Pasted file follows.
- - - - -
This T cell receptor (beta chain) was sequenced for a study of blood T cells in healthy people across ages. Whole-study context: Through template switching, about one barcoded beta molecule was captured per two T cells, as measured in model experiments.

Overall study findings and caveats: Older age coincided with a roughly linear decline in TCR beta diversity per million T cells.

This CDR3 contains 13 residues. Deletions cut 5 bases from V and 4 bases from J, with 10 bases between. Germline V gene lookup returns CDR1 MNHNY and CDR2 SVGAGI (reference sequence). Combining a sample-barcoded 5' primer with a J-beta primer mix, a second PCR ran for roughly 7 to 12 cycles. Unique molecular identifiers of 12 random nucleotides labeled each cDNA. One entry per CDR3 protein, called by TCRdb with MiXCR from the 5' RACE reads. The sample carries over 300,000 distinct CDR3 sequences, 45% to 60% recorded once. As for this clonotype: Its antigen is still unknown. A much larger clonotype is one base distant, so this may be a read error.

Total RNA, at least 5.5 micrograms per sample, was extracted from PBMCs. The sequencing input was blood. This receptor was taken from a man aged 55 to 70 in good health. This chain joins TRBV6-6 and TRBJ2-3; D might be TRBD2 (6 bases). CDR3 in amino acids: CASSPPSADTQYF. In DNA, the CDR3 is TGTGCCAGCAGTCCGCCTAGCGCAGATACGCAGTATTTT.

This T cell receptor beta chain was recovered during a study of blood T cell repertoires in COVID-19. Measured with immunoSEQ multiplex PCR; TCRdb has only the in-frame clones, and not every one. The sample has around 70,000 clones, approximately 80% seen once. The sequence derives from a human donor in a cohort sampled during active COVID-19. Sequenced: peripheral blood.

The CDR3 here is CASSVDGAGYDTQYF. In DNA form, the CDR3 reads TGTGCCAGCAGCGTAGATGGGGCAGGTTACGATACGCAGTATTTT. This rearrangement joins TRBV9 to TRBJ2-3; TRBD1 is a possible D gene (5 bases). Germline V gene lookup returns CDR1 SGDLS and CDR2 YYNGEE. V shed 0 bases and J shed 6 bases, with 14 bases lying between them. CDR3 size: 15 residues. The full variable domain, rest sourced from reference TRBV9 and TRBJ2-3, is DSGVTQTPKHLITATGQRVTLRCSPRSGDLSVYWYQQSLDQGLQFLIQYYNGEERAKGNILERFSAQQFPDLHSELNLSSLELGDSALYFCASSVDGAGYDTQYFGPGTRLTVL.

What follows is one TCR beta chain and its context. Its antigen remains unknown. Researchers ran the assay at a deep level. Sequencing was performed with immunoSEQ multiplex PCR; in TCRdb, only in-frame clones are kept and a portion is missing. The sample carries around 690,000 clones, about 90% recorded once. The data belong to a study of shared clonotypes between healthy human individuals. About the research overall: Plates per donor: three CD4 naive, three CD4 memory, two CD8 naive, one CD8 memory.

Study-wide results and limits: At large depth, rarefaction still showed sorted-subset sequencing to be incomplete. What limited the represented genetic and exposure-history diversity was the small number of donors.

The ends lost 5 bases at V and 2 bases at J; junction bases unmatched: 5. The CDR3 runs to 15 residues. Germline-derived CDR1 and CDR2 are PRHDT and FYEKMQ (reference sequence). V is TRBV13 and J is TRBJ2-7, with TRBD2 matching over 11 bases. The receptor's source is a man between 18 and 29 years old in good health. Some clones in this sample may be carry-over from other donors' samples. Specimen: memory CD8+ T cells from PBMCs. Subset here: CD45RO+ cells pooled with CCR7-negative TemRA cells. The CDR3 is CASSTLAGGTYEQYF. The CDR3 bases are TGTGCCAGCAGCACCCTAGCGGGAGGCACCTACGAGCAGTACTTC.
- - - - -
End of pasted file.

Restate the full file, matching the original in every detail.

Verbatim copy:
This T cell receptor (beta chain) was sequenced for a study of blood T cells in healthy people across ages. Whole-study context: Through template switching, about one barcoded beta molecule was captured per two T cells, as measured in model experiments.

Overall study findings and caveats: Older age coincided with a roughly linear decline in TCR beta diversity per million T cells.

This CDR3 contains 13 residues. Deletions cut 5 bases from V and 4 bases from J, with 10 bases between. Germline V gene lookup returns CDR1 MNHNY and CDR2 SVGAGI (reference sequence). Combining a sample-barcoded 5' primer with a J-beta primer mix, a second PCR ran for roughly 7 to 12 cycles. Unique molecular identifiers of 12 random nucleotides labeled each cDNA. One entry per CDR3 protein, called by TCRdb with MiXCR from the 5' RACE reads. The sample carries over 300,000 distinct CDR3 sequences, 45% to 60% recorded once. As for this clonotype: Its antigen is still unknown. A much larger clonotype is one base distant, so this may be a read error.

Total RNA, at least 5.5 micrograms per sample, was extracted from PBMCs. The sequencing input was blood. This receptor was taken from a man aged 55 to 70 in good health. This chain joins TRBV6-6 and TRBJ2-3; D might be TRBD2 (6 bases). CDR3 in amino acids: CASSPPSADTQYF. In DNA, the CDR3 is TGTGCCAGCAGTCCGCCTAGCGCAGATACGCAGTATTTT.

This T cell receptor beta chain was recovered during a study of blood T cell repertoires in COVID-19. Measured with immunoSEQ multiplex PCR; TCRdb has only the in-frame clones, and not every one. The sample has around 70,000 clones, approximately 80% seen once. The sequence derives from a human donor in a cohort sampled during active COVID-19. Sequenced: peripheral blood.

The CDR3 here is CASSVDGAGYDTQYF. In DNA form, the CDR3 reads TGTGCCAGCAGCGTAGATGGGGCAGGTTACGATACGCAGTATTTT. This rearrangement joins TRBV9 to TRBJ2-3; TRBD1 is a possible D gene (5 bases). Germline V gene lookup returns CDR1 SGDLS and CDR2 YYNGEE. V shed 0 bases and J shed 6 bases, with 14 bases lying between them. CDR3 size: 15 residues. The full variable domain, rest sourced from reference TRBV9 and TRBJ2-3, is DSGVTQTPKHLITATGQRVTLRCSPRSGDLSVYWYQQSLDQGLQFLIQYYNGEERAKGNILERFSAQQFPDLHSELNLSSLELGDSALYFCASSVDGAGYDTQYFGPGTRLTVL.

What follows is one TCR beta chain and its context. Its antigen remains unknown. Researchers ran the assay at a deep level. Sequencing was performed with immunoSEQ multiplex PCR; in TCRdb, only in-frame clones are kept and a portion is missing. The sample carries around 690,000 clones, about 90% recorded once. The data belong to a study of shared clonotypes between healthy human individuals. About the research overall: Plates per donor: three CD4 naive, three CD4 memory, two CD8 naive, one CD8 memory.

Study-wide results and limits: At large depth, rarefaction still showed sorted-subset sequencing to be incomplete. What limited the represented genetic and exposure-history diversity was the small number of donors.

The ends lost 5 bases at V and 2 bases at J; junction bases unmatched: 5. The CDR3 runs to 15 residues. Germline-derived CDR1 and CDR2 are PRHDT and FYEKMQ (reference sequence). V is TRBV13 and J is TRBJ2-7, with TRBD2 matching over 11 bases. The receptor's source is a man between 18 and 29 years old in good health. Some clones in this sample may be carry-over from other donors' samples. Specimen: memory CD8+ T cells from PBMCs. Subset here: CD45RO+ cells pooled with CCR7-negative TemRA cells. The CDR3 is CASSTLAGGTYEQYF. The CDR3 bases are TGTGCCAGCAGCACCCTAGCGGGAGGCACCTACGAGCAGTACTTC.